Margot Kidder, best known for playing Lois Lane in the 1978 movie “Superman” and its three sequels, has died at age 69. Kidder, who starred alongside Christopher Reeve’s Man of Steel, passed away on May 13 at her home in Montana.
Although you may have known her for that iconic film role, here are five facts about the actress that you might not have known:
1. Margot Wasn’t Her Birth Name
Like many people in show business, Kidder changed her name early in her acting career. She was born Margaret Ruth Kidder, in Yellowknife, Canada, which is in the Northwest Territories. She became an American citizen in 2005.
2. Being A Klutz Helped Her Land Her Biggest Role
“Superman” director Richard Donner claimed he cast Kidder as Lois Lane in part because she tripped while entering her casting session for the role. Donner was looking for an every-woman Lois, and he felt Kidder was perfect. When Kidder later scratched her eye while putting in her contacts and couldn’t wear them during filming, Donner told The Hollywood Reporter he used her poor eyesight as part of the role.
3. She Had A Star-Studded Love Life
No, Kidder never dated her “Superman” co-star, Reeve, but she did get married and divorced three times. Her first marriage, to author Thomas McGuane, was the longest. The two had a daughter, Maggie, Kidder’s only child. She had two other short marriages, to actor John Heard and director Philippe de Broca. According to Canada’s National Post, she was also romantically connected to other high-profile figures like Richard Pryor (who acted in “Superman III” with her), Brian De Palma, Steven Spielberg and Pierre Trudeau, a former Canadian prime minister.
4. She Helped Bring Mental Health Issues Into The Spotlight
Kidder had a very public mental health breakdown in 1996, when she was found wandering around in a manic state after being homeless for a short period of time. After her eventual recovery, she continued to speak out about her bipolar disorder and try to bring more awareness to mental health issues.
5. She Was Arrested For Her Activism
Aside from her efforts on behalf of mental health issues, Kidder was also an environmental and animal activist. One of her more well-publicized protests was at the White House in 2011, fighting against the Keystone XL pipeline project, for which she was arrested. She also protested the Iraq War and supported Bernie Sanders in the 2016 presidential race, among other causes. She also made an “environmental impact” onscreen as the voice of Gaia in “Captain Planet and the Planeteers.”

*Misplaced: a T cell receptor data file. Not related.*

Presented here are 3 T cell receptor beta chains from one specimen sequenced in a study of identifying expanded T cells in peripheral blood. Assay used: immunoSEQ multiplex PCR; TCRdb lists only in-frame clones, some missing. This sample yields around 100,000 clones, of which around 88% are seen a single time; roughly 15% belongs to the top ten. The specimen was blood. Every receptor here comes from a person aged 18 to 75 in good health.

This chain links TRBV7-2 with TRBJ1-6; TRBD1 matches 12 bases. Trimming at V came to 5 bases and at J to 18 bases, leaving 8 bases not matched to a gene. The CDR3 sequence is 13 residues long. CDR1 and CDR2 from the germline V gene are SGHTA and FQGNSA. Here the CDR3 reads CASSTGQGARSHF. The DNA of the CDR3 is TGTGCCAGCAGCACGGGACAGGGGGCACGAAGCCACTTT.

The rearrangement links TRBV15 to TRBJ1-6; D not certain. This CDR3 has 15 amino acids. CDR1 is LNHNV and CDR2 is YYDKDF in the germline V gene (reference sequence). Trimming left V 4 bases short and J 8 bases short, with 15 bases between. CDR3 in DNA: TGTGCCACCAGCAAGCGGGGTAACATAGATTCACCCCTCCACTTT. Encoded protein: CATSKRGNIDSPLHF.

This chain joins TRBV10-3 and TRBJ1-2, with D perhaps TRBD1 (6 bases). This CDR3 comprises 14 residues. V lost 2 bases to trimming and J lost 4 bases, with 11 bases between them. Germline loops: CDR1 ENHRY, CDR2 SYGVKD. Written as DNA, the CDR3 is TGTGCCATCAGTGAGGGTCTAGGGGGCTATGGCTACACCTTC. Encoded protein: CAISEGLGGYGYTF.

Famous figures took to Twitter to remember Kidder after her death was announced. People, from actors to political figures, talked about what she meant to them. “Star Wars” actor Mark Hamill said she was “one of the kindest, sweetest, most caring” people he’s ever known:
On-screen she was magic.
Off-screen she was one of the kindest, sweetest, most caring woman I’ve ever known.
I’ll miss you #MargoKidder.
Your legacy will live on forever. pic.twitter.com/UBlbszEIhb
— Mark Hamill (@HamillHimself) May 14, 2018
David Axelrod, former staffer for President Obama, praised Kidder for “courageously, candidly discussing her battles with mental illness:”
Margot Kidder should be remembered as much for courageously, candidly discussing her battles with mental illness as for any screen role.
There are no Supermen— or women. It is not a character deficiency to acknowledge such struggles and get the help and treatment you need!
— David Axelrod (@davidaxelrod) May 14, 2018
And the Christopher and Dana Reeve Foundation said it was “deeply saddened” by the passing of a friend:
The Reeve Family and Foundation are deeply saddened by the loss of Margot Kidder. Fly high, our friend, shine bright. #Superman pic.twitter.com/EYWWevThQN
— Christopher & Dana Reeve Foundation (@ReeveFoundation) May 14, 2018
Kidder’s legacy clearly lives on in her acting work and her humanitarian efforts!